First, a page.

Since NASA's Dawn spacecraft arrived in orbit at Ceres in March 2015, scientists have located more than 300 bright areas on Ceres. A new study in the journal Icarus divides Ceres' features into four categories. The first group of bright spots contains the most reflective material on Ceres, which is found on crater floors. All the bright material in Occator Crater is made of salt-rich material, which was likely once mixed in water.
More commonly, in the second category, bright material is found on the rims of craters, streaking down toward the floors. Impacting bodies likely exposed bright material that was already in the subsurface or had formed in a previous impact event.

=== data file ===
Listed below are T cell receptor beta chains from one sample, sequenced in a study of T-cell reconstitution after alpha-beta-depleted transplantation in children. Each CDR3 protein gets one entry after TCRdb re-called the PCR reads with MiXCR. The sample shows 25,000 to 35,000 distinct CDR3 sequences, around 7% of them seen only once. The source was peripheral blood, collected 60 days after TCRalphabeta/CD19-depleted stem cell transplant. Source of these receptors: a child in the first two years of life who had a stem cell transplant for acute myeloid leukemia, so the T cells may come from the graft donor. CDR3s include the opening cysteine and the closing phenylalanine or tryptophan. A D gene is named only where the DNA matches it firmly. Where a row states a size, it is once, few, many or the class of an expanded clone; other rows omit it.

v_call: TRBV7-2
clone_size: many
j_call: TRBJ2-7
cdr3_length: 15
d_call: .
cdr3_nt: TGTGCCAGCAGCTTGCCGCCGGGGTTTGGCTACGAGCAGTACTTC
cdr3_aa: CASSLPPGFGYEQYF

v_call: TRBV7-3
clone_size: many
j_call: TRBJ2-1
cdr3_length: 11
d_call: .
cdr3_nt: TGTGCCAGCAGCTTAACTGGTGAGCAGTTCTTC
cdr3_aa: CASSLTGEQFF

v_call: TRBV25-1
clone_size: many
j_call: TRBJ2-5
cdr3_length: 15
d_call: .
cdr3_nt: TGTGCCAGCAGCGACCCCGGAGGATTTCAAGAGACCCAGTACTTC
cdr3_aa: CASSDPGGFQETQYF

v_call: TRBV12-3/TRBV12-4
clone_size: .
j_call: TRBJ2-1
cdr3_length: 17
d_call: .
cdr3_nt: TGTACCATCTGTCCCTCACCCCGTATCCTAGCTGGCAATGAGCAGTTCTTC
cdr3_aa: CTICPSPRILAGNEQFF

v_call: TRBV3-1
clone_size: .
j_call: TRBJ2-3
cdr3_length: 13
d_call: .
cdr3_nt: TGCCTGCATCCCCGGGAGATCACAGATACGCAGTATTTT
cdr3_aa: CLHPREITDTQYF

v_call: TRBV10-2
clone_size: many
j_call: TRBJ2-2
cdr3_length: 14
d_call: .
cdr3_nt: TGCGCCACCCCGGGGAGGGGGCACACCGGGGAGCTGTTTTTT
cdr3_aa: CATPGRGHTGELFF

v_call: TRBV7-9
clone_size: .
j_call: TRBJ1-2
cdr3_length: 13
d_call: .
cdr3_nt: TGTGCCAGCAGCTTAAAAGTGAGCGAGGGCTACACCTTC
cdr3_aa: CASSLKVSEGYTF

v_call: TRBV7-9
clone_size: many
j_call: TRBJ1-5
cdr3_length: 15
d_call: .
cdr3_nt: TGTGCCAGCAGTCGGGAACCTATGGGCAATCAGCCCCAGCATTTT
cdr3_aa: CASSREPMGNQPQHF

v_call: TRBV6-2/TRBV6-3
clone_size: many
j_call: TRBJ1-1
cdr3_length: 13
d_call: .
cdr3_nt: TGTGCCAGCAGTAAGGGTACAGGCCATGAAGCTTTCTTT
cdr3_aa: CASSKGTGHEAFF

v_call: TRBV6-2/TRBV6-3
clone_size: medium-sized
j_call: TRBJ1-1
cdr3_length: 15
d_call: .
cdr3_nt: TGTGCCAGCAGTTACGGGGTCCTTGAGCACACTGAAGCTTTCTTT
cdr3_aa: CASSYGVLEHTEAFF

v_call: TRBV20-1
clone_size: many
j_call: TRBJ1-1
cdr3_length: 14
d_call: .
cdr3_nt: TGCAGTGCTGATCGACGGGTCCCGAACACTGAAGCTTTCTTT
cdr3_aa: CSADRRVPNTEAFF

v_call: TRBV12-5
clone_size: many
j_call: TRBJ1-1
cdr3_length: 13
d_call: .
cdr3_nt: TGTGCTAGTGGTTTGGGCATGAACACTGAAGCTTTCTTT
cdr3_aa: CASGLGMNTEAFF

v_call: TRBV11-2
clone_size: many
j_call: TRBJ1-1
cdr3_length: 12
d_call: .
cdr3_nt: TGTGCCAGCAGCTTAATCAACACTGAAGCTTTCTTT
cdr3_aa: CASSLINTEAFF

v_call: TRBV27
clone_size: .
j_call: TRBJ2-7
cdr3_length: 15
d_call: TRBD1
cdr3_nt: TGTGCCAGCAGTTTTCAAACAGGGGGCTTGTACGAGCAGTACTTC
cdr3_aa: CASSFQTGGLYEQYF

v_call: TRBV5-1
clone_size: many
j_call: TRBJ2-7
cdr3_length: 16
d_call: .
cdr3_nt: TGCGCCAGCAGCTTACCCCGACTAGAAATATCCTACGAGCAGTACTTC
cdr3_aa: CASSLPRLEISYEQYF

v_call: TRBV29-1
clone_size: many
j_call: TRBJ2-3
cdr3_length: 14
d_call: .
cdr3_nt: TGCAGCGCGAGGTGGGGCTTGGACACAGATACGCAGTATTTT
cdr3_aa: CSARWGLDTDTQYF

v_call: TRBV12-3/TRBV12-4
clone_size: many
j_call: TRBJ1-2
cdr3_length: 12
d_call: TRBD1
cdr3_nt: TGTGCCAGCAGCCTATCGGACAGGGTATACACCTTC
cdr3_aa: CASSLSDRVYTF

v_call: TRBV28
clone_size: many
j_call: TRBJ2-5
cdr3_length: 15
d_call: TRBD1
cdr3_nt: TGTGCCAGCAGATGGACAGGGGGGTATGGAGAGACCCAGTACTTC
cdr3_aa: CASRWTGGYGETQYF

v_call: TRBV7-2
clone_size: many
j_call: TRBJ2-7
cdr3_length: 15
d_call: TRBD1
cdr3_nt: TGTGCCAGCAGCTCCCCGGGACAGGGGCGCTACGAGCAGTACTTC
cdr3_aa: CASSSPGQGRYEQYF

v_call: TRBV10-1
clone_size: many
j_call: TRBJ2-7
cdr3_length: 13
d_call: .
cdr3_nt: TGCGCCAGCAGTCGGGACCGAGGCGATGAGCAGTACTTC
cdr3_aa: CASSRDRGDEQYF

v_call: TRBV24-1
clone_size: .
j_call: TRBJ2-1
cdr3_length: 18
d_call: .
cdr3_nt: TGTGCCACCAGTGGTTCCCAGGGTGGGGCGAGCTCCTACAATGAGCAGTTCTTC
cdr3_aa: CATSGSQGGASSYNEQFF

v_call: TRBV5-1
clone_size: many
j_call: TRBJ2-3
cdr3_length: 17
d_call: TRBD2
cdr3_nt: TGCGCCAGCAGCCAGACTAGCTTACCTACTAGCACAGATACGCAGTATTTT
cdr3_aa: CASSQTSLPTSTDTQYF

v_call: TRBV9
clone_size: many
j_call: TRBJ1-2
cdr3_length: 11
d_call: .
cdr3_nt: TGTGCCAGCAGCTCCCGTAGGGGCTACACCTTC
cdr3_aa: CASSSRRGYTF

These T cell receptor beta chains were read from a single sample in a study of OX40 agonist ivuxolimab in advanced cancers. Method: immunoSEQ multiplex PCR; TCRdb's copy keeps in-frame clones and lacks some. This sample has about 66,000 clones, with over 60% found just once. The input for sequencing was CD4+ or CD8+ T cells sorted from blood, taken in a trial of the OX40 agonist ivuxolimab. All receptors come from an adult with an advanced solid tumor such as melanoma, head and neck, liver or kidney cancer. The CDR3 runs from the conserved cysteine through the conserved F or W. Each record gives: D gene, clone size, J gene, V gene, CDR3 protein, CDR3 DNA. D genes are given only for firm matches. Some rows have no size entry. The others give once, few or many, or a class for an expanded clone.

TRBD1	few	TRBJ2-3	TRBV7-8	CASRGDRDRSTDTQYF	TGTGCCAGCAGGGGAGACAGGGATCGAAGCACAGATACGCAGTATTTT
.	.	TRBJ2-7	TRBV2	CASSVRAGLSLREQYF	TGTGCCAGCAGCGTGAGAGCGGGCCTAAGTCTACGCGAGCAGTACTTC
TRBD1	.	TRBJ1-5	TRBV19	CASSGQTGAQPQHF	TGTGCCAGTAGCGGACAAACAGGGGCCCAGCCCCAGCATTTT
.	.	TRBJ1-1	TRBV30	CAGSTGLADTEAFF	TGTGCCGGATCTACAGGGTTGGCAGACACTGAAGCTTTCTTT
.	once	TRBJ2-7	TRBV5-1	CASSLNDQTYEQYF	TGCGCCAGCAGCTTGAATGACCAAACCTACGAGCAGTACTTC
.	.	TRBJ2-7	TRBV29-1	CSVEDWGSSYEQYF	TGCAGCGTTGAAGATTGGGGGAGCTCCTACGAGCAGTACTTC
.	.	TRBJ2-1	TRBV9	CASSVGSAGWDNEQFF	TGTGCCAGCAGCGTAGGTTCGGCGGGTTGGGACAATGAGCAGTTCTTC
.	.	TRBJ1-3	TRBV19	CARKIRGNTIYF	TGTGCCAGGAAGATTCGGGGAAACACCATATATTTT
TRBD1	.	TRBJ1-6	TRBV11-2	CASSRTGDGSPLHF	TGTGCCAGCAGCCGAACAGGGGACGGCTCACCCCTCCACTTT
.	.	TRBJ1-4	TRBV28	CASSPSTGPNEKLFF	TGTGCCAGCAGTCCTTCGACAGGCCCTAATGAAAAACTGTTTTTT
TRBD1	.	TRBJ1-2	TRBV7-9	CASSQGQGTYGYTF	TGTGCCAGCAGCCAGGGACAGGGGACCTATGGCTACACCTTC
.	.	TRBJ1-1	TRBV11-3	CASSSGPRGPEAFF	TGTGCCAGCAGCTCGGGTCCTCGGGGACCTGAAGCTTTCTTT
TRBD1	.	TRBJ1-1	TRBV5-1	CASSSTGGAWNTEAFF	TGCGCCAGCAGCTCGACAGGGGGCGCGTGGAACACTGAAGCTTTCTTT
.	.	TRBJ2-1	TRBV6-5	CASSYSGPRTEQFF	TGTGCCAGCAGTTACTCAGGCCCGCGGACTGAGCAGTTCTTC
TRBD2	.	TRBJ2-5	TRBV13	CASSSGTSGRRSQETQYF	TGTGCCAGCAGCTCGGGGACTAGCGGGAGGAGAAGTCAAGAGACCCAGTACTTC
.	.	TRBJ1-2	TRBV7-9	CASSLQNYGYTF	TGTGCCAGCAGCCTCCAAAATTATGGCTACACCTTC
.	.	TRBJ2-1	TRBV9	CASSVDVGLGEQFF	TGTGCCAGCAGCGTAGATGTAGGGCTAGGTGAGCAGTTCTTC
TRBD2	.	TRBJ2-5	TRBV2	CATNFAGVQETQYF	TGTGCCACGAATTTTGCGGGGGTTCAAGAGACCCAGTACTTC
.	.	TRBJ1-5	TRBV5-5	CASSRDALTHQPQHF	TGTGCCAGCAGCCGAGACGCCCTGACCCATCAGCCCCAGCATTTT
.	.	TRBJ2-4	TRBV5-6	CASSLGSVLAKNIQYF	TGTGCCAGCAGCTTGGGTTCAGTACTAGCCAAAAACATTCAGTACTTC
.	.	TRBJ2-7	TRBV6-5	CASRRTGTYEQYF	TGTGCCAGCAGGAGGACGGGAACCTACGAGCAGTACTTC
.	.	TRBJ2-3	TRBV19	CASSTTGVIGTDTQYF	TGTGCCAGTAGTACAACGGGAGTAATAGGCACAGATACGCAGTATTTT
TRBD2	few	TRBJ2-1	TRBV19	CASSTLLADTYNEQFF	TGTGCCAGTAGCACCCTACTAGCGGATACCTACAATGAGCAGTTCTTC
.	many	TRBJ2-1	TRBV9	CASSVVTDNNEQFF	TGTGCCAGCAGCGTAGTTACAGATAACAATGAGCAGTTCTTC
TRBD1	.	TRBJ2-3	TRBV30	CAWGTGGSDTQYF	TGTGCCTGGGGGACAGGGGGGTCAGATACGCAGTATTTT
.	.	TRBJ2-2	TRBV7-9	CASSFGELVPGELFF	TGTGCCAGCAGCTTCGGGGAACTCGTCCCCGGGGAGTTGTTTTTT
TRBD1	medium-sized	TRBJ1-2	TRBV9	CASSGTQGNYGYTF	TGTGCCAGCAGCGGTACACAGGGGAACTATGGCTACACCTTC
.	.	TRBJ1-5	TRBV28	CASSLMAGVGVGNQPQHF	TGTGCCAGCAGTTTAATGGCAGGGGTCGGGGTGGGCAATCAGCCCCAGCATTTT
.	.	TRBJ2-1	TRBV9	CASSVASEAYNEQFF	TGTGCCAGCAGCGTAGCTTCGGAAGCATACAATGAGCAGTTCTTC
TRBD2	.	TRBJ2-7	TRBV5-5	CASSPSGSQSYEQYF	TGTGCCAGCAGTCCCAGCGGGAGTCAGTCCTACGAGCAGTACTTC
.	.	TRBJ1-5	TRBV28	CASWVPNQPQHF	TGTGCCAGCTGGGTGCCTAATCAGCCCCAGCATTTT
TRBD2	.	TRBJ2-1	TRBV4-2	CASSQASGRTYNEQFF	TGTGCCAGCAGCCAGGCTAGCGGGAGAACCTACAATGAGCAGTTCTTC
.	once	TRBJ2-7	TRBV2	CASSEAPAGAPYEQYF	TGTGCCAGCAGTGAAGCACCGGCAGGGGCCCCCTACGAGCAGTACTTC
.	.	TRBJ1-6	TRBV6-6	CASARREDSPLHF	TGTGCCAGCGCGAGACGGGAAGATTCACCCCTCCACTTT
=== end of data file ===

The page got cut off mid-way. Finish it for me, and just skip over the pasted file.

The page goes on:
Separately, in the third category, bright material can be found in the material ejected when craters were formed.
The mountain Ahuna Mons gets its own fourth category -- the one instance on Ceres where bright material is unaffiliated with any impact crater. This likely cryovolcano, a volcano formed by the gradual accumulation of thick, slowly flowing icy materials, has prominent bright streaks on its flanks.
So if you voted volcano, ice or salt deposit, you guessed right!
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